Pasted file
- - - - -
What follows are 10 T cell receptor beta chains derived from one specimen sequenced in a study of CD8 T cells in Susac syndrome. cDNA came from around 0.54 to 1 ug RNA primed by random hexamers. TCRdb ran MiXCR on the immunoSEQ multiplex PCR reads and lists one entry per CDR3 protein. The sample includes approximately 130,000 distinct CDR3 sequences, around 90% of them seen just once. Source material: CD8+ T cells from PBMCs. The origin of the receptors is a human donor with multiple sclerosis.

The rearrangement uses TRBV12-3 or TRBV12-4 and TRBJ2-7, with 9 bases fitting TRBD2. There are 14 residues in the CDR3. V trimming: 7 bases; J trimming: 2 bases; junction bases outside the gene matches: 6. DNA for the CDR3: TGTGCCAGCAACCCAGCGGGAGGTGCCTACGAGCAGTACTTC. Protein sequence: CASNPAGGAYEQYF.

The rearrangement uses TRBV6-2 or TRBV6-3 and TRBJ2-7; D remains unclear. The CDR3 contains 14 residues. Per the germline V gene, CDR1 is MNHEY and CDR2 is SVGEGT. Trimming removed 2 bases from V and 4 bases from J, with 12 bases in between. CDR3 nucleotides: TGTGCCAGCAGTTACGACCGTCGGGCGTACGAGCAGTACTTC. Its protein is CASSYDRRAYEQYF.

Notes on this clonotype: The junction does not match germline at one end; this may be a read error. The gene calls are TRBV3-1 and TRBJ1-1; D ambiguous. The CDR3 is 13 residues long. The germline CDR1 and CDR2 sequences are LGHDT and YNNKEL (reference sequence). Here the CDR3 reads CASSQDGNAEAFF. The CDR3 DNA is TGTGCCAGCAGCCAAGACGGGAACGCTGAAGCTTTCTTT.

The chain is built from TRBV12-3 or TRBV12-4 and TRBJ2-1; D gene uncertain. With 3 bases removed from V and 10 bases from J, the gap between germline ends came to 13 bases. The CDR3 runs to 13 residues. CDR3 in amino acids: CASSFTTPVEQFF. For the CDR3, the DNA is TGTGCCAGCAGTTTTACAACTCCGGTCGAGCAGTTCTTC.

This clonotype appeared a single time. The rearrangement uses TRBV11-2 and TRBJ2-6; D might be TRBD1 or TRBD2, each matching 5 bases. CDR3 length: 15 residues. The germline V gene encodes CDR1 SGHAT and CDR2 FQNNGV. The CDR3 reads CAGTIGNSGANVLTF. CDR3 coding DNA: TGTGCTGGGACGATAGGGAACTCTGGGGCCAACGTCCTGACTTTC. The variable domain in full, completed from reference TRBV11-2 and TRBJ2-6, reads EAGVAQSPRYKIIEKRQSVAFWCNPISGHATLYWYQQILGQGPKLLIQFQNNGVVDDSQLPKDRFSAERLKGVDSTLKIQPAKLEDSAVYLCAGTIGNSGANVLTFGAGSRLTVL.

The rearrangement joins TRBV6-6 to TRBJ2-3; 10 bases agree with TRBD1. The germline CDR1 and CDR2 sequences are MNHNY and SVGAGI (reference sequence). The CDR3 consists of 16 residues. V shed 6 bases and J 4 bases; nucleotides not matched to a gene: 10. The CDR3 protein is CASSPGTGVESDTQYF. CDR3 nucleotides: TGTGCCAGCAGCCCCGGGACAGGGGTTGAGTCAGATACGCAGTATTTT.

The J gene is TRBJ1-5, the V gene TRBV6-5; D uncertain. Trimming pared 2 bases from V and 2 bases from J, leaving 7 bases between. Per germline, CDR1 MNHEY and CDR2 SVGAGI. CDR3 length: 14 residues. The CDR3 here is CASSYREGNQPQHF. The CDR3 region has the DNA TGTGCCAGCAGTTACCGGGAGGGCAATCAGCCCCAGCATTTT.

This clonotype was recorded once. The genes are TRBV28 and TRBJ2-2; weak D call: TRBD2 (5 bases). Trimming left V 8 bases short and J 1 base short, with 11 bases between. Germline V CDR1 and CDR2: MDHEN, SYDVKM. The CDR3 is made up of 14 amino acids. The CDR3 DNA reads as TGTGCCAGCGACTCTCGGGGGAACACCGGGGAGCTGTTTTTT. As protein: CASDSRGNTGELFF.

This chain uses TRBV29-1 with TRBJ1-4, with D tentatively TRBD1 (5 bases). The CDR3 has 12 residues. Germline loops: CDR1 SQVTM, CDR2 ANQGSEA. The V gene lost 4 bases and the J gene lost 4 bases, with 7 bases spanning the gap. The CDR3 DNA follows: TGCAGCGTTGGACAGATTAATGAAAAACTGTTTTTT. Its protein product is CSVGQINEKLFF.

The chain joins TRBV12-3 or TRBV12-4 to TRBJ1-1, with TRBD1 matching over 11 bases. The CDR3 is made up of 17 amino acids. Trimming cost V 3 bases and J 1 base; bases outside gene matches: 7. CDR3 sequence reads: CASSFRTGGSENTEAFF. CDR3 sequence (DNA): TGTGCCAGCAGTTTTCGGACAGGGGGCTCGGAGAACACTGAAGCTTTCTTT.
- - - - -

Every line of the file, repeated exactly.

What follows are 10 T cell receptor beta chains derived from one specimen sequenced in a study of CD8 T cells in Susac syndrome. cDNA came from around 0.54 to 1 ug RNA primed by random hexamers. TCRdb ran MiXCR on the immunoSEQ multiplex PCR reads and lists one entry per CDR3 protein. The sample includes approximately 130,000 distinct CDR3 sequences, around 90% of them seen just once. Source material: CD8+ T cells from PBMCs. The origin of the receptors is a human donor with multiple sclerosis.

The rearrangement uses TRBV12-3 or TRBV12-4 and TRBJ2-7, with 9 bases fitting TRBD2. There are 14 residues in the CDR3. V trimming: 7 bases; J trimming: 2 bases; junction bases outside the gene matches: 6. DNA for the CDR3: TGTGCCAGCAACCCAGCGGGAGGTGCCTACGAGCAGTACTTC. Protein sequence: CASNPAGGAYEQYF.

The rearrangement uses TRBV6-2 or TRBV6-3 and TRBJ2-7; D remains unclear. The CDR3 contains 14 residues. Per the germline V gene, CDR1 is MNHEY and CDR2 is SVGEGT. Trimming removed 2 bases from V and 4 bases from J, with 12 bases in between. CDR3 nucleotides: TGTGCCAGCAGTTACGACCGTCGGGCGTACGAGCAGTACTTC. Its protein is CASSYDRRAYEQYF.

Notes on this clonotype: The junction does not match germline at one end; this may be a read error. The gene calls are TRBV3-1 and TRBJ1-1; D ambiguous. The CDR3 is 13 residues long. The germline CDR1 and CDR2 sequences are LGHDT and YNNKEL (reference sequence). Here the CDR3 reads CASSQDGNAEAFF. The CDR3 DNA is TGTGCCAGCAGCCAAGACGGGAACGCTGAAGCTTTCTTT.

The chain is built from TRBV12-3 or TRBV12-4 and TRBJ2-1; D gene uncertain. With 3 bases removed from V and 10 bases from J, the gap between germline ends came to 13 bases. The CDR3 runs to 13 residues. CDR3 in amino acids: CASSFTTPVEQFF. For the CDR3, the DNA is TGTGCCAGCAGTTTTACAACTCCGGTCGAGCAGTTCTTC.

This clonotype appeared a single time. The rearrangement uses TRBV11-2 and TRBJ2-6; D might be TRBD1 or TRBD2, each matching 5 bases. CDR3 length: 15 residues. The germline V gene encodes CDR1 SGHAT and CDR2 FQNNGV. The CDR3 reads CAGTIGNSGANVLTF. CDR3 coding DNA: TGTGCTGGGACGATAGGGAACTCTGGGGCCAACGTCCTGACTTTC. The variable domain in full, completed from reference TRBV11-2 and TRBJ2-6, reads EAGVAQSPRYKIIEKRQSVAFWCNPISGHATLYWYQQILGQGPKLLIQFQNNGVVDDSQLPKDRFSAERLKGVDSTLKIQPAKLEDSAVYLCAGTIGNSGANVLTFGAGSRLTVL.

The rearrangement joins TRBV6-6 to TRBJ2-3; 10 bases agree with TRBD1. The germline CDR1 and CDR2 sequences are MNHNY and SVGAGI (reference sequence). The CDR3 consists of 16 residues. V shed 6 bases and J 4 bases; nucleotides not matched to a gene: 10. The CDR3 protein is CASSPGTGVESDTQYF. CDR3 nucleotides: TGTGCCAGCAGCCCCGGGACAGGGGTTGAGTCAGATACGCAGTATTTT.

The J gene is TRBJ1-5, the V gene TRBV6-5; D uncertain. Trimming pared 2 bases from V and 2 bases from J, leaving 7 bases between. Per germline, CDR1 MNHEY and CDR2 SVGAGI. CDR3 length: 14 residues. The CDR3 here is CASSYREGNQPQHF. The CDR3 region has the DNA TGTGCCAGCAGTTACCGGGAGGGCAATCAGCCCCAGCATTTT.

This clonotype was recorded once. The genes are TRBV28 and TRBJ2-2; weak D call: TRBD2 (5 bases). Trimming left V 8 bases short and J 1 base short, with 11 bases between. Germline V CDR1 and CDR2: MDHEN, SYDVKM. The CDR3 is made up of 14 amino acids. The CDR3 DNA reads as TGTGCCAGCGACTCTCGGGGGAACACCGGGGAGCTGTTTTTT. As protein: CASDSRGNTGELFF.

This chain uses TRBV29-1 with TRBJ1-4, with D tentatively TRBD1 (5 bases). The CDR3 has 12 residues. Germline loops: CDR1 SQVTM, CDR2 ANQGSEA. The V gene lost 4 bases and the J gene lost 4 bases, with 7 bases spanning the gap. The CDR3 DNA follows: TGCAGCGTTGGACAGATTAATGAAAAACTGTTTTTT. Its protein product is CSVGQINEKLFF.

The chain joins TRBV12-3 or TRBV12-4 to TRBJ1-1, with TRBD1 matching over 11 bases. The CDR3 is made up of 17 amino acids. Trimming cost V 3 bases and J 1 base; bases outside gene matches: 7. CDR3 sequence reads: CASSFRTGGSENTEAFF. CDR3 sequence (DNA): TGTGCCAGCAGTTTTCGGACAGGGGGCTCGGAGAACACTGAAGCTTTCTTT.